Thank you for commenting, gimissung. I'm glad someone besides myself can get some use out of my compulsive listmaking.
Wow, that is some list. I guess I need to actually read some more by the Greeks. Or not. Maybe I'll just continue thinking about it.
I am glad to see "Catcher in the Rye" on there. I think it's kind of gotten a lot of unnecessary flak of late, though I'm not sure I understand why. I love it. I should re-read it, it's been awhile. A-r-g-h, there I go with the "shoulds" again.
Anyway, thanks for all the lists, I enjoyed reading them.
One of the key things I gain from reading Marcus Aurelius is the state of presence he exudes - it's where he wrote it from, and it's he leads you.
He makes constant use of changing perspective as a tool to cope with the mishappenings of life, but also to get a more realistic view of the impermanence of all things - ourselves included.
Marcus Aurelius was one of those few persons in History that combined power with humbleness. One often overlooked fact, which I find quite relevant when judging people of the past, is that he actively participated in the slaughter of christians. He saw them as a sect that threatened his empire.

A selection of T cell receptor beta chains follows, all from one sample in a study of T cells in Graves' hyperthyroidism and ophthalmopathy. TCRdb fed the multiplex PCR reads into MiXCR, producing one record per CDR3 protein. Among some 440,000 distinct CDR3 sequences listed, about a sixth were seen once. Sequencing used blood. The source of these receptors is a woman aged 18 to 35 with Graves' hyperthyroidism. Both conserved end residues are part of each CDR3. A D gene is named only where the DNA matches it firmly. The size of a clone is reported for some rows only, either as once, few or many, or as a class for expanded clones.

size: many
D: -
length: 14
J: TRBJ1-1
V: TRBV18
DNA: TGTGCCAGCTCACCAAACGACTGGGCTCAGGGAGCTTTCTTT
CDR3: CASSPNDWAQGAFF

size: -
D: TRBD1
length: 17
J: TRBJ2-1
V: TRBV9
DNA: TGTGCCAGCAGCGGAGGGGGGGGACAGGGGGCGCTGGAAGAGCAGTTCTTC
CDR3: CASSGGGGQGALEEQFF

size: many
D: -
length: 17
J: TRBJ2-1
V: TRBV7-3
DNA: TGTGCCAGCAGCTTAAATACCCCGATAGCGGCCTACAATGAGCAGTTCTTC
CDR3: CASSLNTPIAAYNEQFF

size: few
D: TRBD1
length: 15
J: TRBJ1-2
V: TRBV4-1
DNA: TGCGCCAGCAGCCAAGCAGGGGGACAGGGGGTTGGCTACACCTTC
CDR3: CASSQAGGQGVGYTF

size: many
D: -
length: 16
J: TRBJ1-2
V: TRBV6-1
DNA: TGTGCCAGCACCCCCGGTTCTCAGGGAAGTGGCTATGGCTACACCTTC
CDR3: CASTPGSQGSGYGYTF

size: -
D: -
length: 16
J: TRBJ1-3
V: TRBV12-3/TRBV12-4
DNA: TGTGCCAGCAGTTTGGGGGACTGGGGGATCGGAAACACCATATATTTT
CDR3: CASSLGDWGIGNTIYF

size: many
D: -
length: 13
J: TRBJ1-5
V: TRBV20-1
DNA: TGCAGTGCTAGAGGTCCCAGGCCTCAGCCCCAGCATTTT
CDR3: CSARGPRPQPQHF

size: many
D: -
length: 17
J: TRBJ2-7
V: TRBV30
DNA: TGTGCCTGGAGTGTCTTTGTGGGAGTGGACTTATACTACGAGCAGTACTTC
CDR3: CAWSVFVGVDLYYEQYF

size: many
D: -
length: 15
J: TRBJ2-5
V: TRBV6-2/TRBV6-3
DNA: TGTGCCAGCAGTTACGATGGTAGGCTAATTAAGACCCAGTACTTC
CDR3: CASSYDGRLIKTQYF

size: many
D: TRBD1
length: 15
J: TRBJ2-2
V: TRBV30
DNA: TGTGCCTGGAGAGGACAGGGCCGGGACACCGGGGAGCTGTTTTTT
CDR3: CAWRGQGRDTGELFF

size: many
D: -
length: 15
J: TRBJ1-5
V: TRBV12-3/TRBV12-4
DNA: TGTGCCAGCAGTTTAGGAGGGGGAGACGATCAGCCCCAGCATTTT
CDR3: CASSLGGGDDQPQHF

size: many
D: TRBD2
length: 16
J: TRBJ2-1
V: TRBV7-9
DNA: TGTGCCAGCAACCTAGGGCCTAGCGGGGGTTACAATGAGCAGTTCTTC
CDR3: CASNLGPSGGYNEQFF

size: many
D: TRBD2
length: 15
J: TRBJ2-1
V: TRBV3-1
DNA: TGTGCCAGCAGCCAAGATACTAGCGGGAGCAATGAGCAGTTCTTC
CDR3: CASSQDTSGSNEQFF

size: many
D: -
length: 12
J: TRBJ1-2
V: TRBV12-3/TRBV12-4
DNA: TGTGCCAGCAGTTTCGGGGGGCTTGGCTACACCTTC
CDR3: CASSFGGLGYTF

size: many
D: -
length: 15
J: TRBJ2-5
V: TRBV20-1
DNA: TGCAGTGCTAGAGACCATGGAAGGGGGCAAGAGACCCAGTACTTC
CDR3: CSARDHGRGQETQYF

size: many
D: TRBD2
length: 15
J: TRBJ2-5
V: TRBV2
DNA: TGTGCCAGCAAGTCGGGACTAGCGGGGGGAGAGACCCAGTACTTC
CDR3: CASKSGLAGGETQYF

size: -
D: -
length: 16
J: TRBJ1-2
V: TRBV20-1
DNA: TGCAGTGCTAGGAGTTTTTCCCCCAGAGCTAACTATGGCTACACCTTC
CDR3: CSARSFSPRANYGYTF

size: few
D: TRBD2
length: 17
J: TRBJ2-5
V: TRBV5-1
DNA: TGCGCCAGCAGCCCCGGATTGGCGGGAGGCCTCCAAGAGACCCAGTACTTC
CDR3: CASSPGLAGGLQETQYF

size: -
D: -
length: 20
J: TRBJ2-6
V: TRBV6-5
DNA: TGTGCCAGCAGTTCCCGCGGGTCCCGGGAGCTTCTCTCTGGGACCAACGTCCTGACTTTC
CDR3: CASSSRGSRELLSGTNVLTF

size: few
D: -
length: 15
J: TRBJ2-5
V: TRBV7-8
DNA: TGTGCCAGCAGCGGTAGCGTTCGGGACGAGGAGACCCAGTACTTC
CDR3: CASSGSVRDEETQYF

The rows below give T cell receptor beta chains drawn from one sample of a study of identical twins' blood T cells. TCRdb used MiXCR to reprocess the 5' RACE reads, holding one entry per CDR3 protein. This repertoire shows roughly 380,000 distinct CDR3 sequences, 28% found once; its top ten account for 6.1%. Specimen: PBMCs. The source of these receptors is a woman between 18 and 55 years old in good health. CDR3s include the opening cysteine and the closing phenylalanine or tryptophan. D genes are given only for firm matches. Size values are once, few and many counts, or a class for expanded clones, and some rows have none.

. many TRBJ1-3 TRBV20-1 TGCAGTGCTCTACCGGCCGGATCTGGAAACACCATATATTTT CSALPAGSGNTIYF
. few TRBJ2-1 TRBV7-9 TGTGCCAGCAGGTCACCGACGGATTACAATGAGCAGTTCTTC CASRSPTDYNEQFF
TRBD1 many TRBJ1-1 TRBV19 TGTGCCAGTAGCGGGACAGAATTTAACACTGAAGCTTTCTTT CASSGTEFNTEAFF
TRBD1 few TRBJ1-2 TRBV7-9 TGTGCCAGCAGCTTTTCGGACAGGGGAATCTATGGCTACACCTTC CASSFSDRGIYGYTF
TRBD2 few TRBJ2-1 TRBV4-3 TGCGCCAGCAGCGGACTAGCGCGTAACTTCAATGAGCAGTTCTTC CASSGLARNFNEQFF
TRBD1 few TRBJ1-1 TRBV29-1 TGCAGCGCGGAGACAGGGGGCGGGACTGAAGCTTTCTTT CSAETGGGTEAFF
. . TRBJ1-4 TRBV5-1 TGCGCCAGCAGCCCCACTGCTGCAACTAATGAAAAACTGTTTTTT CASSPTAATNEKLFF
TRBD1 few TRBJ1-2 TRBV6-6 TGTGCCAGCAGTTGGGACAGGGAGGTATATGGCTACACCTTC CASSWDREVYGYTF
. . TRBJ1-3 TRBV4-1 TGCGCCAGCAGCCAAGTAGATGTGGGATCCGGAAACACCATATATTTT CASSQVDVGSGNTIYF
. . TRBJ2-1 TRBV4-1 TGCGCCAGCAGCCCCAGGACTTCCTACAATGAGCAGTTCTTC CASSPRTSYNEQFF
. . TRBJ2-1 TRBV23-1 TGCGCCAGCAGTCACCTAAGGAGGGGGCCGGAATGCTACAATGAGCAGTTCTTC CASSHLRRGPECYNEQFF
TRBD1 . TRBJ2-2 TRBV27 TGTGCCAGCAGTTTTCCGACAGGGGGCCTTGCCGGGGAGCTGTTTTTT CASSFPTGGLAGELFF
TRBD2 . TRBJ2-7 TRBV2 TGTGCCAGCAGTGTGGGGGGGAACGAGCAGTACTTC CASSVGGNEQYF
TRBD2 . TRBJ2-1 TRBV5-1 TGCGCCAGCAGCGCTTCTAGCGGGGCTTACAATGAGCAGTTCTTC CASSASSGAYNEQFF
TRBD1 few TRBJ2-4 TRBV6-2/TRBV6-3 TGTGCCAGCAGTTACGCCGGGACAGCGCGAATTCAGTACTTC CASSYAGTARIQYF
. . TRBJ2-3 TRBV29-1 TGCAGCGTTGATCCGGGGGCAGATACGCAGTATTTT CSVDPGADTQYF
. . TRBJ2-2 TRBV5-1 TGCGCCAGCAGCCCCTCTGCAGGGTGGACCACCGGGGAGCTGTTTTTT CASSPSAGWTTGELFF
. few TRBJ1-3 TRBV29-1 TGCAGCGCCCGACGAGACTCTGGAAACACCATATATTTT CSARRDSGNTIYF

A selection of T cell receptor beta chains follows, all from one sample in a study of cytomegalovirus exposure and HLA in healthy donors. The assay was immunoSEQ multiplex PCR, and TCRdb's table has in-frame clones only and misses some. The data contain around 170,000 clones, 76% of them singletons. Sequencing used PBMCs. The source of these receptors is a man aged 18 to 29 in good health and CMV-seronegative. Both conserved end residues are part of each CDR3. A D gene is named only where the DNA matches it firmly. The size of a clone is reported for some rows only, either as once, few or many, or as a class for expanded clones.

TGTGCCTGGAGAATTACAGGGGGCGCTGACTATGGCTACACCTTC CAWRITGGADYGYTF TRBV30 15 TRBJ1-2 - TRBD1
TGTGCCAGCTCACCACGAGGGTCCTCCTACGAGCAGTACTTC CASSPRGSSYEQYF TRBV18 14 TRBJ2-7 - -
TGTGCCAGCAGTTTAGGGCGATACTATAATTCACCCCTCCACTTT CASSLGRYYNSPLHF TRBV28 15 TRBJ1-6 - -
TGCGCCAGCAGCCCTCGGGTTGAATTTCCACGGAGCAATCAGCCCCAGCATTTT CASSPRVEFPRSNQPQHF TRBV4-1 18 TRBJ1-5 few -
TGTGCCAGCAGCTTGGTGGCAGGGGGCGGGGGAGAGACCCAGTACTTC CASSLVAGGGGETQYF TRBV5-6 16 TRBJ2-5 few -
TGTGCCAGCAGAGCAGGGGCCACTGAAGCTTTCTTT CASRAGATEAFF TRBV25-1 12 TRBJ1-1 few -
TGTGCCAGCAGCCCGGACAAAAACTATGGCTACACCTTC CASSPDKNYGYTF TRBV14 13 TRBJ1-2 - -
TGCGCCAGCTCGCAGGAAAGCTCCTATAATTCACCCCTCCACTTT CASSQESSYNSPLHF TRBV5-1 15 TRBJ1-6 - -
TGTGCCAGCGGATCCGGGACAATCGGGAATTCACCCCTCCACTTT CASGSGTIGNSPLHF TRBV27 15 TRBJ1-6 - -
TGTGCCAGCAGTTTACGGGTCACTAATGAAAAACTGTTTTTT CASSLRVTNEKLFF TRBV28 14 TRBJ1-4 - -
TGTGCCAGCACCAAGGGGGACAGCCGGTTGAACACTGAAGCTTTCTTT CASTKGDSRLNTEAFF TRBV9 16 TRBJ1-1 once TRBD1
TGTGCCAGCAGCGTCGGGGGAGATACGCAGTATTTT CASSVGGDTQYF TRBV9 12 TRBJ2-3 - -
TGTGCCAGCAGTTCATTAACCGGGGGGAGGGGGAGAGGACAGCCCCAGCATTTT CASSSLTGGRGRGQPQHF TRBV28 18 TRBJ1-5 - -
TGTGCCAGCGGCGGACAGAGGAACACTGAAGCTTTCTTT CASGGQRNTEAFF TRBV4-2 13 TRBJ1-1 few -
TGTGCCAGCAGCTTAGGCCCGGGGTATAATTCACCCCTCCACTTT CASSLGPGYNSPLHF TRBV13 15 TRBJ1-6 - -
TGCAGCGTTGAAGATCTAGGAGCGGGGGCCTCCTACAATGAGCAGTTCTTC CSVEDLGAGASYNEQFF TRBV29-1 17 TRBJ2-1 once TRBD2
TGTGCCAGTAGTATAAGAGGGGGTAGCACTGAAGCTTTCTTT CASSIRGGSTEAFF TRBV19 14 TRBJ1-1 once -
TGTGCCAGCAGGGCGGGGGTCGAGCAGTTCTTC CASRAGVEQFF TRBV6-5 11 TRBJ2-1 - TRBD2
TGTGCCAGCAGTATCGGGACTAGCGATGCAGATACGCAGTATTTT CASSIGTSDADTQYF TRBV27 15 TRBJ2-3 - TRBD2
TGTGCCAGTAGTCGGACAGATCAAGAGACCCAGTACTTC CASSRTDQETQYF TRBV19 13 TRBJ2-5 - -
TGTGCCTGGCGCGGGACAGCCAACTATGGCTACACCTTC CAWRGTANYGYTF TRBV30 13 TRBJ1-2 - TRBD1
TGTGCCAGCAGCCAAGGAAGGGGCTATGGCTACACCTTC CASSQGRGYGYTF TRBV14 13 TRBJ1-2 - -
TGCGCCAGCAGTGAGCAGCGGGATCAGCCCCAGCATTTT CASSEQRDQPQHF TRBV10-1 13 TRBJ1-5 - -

I say, let's focus on the good he left us with and see who dares cast the first stone.
Thank you so much for sharing your thoughts -- absolutely fascinating, and good stuff to mull over. You get some stars from me!
Thank you very much, everybody. It's nice to be here.
How very very fascinating. Really neat; I've never thought of that before.
Haven't read this book, but thanks for sharing your thoughts. And a warm welcome to the Blogs! Kizzo
I too have read parts. I always loved the opening:
1. FROM my grandfather Verus [I learned] good morals and the government of my temper. 1
2. From the reputation and remembrance of my father, modesty and a manly character. 2
3. From my mother, piety and beneficence, and abstinence, not only from evil deeds, but even from evil thoughts; and further simplicity in my way of living, far removed from the habits of the rich. 3
4. From my great-grandfather, not to have frequented public schools, and to have had good teachers at home, and to know that on such things a man should spend liberally.
It's something I always keep in mind about my parents and grandparents. Not only does it show continuity of knowledge, but it shows respect.
Very interesting choice of reading. I, myself have read parts, but doubt that I could read the whole thing... I'm a chicken! ~:>